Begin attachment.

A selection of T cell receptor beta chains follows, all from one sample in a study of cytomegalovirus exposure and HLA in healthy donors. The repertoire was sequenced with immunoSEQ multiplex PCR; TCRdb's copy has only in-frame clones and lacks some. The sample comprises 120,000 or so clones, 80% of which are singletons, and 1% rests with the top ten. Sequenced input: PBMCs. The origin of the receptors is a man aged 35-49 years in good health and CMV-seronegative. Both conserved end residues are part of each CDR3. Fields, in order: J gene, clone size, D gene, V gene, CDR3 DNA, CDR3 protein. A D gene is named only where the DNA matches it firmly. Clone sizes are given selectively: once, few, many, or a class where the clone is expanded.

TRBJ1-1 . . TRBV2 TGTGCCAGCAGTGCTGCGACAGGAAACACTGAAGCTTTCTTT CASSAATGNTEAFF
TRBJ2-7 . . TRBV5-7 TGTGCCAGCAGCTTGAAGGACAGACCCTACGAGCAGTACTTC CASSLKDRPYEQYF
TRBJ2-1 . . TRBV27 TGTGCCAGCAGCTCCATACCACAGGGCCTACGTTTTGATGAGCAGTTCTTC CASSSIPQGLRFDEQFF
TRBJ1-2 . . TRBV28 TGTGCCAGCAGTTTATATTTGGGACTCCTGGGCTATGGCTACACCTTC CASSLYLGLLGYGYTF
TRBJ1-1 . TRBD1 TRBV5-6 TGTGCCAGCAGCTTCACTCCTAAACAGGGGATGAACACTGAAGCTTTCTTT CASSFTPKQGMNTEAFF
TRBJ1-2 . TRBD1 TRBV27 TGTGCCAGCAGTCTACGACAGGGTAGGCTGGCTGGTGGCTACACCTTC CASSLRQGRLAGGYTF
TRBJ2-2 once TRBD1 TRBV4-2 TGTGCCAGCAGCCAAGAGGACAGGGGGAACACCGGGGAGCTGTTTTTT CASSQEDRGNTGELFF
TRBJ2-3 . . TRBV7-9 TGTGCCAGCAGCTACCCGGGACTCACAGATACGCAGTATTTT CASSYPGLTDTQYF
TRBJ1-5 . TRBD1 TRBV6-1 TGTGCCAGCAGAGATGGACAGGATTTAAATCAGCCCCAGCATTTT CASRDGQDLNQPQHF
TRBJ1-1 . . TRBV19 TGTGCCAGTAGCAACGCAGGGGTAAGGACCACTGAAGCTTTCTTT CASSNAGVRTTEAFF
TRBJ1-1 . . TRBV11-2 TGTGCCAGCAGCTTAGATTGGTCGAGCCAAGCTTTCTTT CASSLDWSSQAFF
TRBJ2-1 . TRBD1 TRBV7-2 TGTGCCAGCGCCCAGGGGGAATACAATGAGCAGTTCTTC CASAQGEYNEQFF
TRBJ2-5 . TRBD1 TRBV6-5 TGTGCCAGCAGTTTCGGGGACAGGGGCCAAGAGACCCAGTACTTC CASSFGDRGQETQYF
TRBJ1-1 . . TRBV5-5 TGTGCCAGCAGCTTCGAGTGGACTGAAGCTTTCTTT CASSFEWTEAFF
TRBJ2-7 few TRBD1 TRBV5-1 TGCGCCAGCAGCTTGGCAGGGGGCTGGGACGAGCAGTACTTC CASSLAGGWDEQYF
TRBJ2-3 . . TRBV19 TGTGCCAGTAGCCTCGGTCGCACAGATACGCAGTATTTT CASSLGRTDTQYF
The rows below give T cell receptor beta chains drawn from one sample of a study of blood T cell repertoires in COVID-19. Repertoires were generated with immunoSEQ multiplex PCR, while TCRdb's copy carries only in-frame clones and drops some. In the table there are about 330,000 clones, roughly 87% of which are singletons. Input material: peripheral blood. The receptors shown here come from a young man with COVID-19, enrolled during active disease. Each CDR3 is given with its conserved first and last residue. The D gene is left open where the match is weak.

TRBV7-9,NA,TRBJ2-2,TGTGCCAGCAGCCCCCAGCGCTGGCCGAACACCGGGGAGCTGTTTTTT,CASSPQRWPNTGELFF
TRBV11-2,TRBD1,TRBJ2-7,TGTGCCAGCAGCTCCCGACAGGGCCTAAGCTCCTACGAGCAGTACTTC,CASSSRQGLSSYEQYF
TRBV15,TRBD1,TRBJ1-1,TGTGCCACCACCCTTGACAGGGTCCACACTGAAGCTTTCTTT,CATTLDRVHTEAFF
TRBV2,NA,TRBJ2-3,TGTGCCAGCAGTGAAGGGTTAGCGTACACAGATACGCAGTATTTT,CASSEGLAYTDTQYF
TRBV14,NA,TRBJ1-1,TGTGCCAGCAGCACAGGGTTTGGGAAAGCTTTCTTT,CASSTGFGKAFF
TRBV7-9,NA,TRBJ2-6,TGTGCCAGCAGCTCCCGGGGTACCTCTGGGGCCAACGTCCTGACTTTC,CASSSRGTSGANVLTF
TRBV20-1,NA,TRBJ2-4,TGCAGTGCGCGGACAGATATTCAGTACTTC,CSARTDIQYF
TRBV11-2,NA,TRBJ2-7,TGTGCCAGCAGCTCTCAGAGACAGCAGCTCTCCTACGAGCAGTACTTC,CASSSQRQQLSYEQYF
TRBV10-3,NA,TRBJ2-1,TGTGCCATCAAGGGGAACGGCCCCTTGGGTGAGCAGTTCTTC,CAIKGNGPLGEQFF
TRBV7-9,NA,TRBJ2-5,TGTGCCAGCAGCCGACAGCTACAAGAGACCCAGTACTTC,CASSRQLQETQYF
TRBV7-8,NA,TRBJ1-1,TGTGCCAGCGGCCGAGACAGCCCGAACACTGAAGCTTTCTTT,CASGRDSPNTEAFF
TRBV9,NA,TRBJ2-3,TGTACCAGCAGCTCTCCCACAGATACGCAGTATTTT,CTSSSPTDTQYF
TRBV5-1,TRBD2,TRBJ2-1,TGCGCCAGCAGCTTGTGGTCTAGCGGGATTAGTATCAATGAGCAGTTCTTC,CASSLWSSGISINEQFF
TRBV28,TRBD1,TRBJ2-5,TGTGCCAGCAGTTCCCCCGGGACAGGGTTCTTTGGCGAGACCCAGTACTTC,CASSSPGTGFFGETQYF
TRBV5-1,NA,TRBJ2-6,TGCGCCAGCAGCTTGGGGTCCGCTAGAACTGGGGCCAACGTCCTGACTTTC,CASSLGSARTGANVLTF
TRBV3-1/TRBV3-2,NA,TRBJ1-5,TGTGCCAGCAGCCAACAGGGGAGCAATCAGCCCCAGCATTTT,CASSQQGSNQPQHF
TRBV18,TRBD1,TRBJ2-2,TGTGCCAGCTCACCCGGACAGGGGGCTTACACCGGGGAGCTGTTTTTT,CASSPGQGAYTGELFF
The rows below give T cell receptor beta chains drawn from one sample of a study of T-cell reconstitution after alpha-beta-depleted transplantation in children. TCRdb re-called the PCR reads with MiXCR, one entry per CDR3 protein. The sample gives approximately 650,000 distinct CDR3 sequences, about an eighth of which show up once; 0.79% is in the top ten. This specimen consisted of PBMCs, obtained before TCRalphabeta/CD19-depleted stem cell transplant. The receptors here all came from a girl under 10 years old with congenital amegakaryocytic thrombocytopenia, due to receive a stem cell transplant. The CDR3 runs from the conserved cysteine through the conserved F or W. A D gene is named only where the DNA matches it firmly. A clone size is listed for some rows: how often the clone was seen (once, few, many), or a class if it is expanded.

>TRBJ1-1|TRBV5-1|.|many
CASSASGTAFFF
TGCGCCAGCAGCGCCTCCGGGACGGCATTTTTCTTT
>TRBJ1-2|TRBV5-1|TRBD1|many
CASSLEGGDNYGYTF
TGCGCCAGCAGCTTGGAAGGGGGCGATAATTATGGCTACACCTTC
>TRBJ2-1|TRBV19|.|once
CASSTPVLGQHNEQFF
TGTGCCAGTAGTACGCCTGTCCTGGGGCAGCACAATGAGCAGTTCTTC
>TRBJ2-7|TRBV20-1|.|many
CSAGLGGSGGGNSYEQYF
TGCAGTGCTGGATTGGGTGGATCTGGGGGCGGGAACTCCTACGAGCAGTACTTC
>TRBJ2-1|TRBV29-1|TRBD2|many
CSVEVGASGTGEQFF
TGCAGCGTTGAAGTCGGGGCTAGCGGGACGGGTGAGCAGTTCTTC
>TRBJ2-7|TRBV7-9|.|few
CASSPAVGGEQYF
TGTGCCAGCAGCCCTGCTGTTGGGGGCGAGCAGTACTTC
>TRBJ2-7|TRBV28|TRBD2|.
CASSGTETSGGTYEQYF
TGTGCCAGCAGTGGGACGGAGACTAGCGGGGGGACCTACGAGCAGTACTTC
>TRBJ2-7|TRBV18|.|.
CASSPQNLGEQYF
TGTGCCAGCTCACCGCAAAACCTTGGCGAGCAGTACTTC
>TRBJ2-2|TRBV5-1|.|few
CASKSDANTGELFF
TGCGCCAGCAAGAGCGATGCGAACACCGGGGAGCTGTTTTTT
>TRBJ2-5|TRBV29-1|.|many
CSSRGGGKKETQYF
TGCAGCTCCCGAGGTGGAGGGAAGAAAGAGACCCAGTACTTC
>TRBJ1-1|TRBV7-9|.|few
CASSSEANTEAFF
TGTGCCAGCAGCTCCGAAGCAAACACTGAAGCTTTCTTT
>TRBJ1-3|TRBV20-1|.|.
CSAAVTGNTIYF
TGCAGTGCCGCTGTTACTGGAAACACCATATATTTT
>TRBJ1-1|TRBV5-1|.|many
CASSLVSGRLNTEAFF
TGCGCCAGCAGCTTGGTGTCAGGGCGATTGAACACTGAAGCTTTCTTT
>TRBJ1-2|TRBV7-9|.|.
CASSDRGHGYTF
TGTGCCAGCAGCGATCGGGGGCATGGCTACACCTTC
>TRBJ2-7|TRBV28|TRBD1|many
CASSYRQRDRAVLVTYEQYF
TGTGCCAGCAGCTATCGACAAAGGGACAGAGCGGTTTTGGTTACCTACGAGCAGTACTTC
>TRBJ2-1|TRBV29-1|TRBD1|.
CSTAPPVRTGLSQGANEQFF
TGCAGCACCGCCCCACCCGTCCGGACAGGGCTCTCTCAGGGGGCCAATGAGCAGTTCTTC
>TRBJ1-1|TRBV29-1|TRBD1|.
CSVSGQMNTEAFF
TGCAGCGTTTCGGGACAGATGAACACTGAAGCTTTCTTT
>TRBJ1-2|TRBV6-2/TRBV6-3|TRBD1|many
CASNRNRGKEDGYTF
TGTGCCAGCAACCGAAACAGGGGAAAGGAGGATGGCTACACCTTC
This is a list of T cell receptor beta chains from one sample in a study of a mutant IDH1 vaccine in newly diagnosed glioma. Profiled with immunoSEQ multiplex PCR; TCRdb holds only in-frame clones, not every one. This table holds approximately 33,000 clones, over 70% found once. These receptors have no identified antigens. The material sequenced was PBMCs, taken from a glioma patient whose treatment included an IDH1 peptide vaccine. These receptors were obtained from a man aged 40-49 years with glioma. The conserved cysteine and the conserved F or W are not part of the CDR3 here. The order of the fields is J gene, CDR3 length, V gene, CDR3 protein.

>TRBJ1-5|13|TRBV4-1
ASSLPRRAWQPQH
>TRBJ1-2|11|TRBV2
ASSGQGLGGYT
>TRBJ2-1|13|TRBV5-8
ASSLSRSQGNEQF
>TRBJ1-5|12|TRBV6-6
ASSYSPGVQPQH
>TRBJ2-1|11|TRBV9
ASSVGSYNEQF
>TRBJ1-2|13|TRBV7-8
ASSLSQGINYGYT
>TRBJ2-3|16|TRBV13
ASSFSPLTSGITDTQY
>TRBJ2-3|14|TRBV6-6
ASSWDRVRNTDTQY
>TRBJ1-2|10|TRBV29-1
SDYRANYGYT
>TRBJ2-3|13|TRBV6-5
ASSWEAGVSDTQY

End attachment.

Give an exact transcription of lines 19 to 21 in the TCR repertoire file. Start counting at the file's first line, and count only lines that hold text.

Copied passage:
TRBV7-9,NA,TRBJ2-2,TGTGCCAGCAGCCCCCAGCGCTGGCCGAACACCGGGGAGCTGTTTTTT,CASSPQRWPNTGELFF
TRBV11-2,TRBD1,TRBJ2-7,TGTGCCAGCAGCTCCCGACAGGGCCTAAGCTCCTACGAGCAGTACTTC,CASSSRQGLSSYEQYF
TRBV15,TRBD1,TRBJ1-1,TGTGCCACCACCCTTGACAGGGTCCACACTGAAGCTTTCTTT,CATTLDRVHTEAFF